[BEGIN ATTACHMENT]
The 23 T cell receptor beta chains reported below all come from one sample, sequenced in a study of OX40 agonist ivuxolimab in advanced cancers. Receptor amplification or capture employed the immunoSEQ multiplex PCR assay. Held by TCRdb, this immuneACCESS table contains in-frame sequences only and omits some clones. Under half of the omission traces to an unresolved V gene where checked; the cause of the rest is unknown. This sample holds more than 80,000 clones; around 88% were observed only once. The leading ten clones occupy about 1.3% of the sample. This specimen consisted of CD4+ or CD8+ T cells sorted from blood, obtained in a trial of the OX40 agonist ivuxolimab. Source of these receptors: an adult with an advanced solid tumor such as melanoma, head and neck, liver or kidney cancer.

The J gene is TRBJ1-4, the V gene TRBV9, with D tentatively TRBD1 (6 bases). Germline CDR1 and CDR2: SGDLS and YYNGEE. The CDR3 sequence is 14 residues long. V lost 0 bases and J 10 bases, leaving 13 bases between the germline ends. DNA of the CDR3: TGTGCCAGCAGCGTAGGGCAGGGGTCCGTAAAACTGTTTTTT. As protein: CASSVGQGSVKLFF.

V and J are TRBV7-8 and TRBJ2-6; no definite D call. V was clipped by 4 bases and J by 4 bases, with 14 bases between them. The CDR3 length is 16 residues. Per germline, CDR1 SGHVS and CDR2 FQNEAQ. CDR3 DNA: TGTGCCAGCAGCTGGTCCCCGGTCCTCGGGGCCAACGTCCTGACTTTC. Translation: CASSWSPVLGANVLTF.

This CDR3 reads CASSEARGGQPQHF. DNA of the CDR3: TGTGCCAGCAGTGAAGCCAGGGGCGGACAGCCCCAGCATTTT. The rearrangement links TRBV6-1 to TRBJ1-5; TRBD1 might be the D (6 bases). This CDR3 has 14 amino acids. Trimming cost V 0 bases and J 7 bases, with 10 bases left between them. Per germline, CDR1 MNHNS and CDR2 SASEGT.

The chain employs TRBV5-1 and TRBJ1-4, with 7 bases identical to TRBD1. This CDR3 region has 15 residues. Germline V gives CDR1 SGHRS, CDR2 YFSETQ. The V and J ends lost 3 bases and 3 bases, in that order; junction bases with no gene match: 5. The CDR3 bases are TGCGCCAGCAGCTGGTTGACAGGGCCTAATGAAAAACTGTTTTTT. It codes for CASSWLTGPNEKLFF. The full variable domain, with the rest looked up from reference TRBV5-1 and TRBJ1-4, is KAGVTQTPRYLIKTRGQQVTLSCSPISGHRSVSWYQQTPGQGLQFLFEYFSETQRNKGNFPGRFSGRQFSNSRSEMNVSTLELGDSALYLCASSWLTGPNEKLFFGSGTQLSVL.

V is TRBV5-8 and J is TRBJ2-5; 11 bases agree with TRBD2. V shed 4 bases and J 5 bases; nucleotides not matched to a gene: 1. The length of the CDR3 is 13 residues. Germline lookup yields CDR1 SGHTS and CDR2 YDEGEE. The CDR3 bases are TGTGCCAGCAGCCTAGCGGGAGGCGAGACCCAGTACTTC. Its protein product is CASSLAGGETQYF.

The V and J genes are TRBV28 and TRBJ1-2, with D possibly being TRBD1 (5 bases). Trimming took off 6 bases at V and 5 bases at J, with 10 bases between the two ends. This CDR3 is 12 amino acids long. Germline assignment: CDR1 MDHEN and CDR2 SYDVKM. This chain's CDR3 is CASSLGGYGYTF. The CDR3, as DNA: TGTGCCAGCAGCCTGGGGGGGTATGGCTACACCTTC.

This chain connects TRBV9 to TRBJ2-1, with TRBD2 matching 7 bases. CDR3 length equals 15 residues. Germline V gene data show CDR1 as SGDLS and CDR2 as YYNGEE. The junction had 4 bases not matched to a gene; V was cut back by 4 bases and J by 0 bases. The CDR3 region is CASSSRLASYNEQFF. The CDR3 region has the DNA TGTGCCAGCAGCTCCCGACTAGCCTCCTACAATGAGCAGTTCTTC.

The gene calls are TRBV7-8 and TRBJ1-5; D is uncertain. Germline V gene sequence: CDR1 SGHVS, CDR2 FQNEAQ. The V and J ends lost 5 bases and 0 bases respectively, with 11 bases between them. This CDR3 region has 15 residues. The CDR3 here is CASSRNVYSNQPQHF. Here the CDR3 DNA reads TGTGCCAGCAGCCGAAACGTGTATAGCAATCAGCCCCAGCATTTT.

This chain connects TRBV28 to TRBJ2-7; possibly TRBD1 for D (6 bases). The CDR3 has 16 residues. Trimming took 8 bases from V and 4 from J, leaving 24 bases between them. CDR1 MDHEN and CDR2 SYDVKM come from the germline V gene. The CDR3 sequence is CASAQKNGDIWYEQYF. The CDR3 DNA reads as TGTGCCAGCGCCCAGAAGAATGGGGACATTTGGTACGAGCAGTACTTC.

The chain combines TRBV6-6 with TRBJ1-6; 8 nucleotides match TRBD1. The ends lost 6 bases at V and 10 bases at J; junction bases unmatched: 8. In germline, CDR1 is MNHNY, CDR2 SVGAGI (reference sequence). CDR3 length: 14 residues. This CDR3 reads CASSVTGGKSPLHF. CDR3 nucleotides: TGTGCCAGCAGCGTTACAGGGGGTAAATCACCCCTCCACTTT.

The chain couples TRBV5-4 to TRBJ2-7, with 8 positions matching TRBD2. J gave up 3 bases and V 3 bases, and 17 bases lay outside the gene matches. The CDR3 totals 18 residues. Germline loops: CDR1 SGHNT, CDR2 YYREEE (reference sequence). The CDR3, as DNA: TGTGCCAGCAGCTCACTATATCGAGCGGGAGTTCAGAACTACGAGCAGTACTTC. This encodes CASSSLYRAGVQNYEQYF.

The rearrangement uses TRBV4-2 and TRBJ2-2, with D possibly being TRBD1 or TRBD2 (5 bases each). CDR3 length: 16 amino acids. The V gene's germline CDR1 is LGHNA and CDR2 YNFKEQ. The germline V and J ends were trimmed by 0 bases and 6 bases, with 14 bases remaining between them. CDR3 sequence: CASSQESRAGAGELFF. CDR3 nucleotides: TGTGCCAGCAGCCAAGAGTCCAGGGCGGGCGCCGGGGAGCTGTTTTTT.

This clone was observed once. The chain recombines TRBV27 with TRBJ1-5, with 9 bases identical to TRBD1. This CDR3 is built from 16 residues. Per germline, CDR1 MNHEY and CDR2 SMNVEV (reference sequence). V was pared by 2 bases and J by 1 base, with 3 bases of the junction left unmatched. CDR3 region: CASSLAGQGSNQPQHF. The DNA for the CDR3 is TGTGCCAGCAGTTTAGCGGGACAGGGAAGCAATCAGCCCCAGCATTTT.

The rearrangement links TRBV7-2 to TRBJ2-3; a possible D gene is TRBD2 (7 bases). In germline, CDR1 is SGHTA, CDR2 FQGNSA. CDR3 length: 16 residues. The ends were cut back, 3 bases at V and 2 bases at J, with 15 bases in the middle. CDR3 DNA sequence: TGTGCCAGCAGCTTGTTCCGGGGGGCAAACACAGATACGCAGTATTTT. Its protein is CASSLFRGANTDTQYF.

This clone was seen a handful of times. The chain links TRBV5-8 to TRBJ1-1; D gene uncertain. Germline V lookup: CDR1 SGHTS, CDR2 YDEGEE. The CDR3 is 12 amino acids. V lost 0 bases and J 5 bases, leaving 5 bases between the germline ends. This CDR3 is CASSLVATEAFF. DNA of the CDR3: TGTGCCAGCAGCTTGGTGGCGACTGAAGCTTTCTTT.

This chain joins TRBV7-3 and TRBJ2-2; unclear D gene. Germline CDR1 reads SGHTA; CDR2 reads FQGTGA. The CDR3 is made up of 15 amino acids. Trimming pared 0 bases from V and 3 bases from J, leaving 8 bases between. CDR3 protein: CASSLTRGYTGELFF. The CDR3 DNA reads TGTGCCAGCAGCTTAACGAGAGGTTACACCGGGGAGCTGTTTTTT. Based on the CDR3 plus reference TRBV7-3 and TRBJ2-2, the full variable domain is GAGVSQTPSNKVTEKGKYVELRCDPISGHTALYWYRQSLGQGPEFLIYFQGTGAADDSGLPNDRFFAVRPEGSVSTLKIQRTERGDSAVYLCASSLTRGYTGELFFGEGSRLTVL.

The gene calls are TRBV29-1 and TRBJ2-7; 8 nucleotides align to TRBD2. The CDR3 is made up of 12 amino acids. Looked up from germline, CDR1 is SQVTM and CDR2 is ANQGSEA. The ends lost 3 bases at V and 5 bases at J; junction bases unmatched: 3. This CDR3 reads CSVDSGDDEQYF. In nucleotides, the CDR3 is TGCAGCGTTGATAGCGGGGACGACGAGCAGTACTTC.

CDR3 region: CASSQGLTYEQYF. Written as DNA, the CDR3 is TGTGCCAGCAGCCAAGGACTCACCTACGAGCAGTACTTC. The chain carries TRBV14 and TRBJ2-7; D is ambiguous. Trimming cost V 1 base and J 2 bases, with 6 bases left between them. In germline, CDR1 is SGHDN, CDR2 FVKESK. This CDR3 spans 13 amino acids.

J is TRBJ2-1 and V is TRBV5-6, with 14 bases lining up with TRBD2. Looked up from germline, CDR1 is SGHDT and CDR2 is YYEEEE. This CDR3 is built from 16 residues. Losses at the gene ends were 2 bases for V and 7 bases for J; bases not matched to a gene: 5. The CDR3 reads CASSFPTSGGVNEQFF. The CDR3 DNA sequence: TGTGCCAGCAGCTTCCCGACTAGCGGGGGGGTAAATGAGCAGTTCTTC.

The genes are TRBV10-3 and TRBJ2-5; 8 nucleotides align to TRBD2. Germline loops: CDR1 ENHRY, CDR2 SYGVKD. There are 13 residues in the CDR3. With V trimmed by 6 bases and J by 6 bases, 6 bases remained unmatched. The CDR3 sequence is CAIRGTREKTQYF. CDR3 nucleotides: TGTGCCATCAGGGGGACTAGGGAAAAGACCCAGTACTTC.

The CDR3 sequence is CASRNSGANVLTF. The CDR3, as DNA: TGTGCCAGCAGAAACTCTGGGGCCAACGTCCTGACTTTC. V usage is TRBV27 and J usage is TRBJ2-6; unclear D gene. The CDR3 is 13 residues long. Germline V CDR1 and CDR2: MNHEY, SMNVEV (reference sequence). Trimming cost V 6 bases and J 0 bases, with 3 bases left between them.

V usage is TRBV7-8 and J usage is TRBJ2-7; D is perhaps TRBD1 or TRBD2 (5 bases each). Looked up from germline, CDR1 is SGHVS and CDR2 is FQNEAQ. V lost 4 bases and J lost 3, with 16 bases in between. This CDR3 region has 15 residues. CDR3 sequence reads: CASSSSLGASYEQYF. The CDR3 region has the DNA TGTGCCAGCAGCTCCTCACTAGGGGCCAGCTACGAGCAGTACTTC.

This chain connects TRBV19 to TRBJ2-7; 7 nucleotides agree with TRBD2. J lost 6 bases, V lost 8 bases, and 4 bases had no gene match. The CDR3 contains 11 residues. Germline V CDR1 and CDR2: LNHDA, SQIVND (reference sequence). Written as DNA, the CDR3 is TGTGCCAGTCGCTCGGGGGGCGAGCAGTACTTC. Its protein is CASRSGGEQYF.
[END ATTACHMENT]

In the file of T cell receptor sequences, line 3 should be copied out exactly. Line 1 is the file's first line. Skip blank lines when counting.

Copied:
V and J are TRBV7-8 and TRBJ2-6; no definite D call. V was clipped by 4 bases and J by 4 bases, with 14 bases between them. The CDR3 length is 16 residues. Per germline, CDR1 SGHVS and CDR2 FQNEAQ. CDR3 DNA: TGTGCCAGCAGCTGGTCCCCGGTCCTCGGGGCCAACGTCCTGACTTTC. Translation: CASSWSPVLGANVLTF.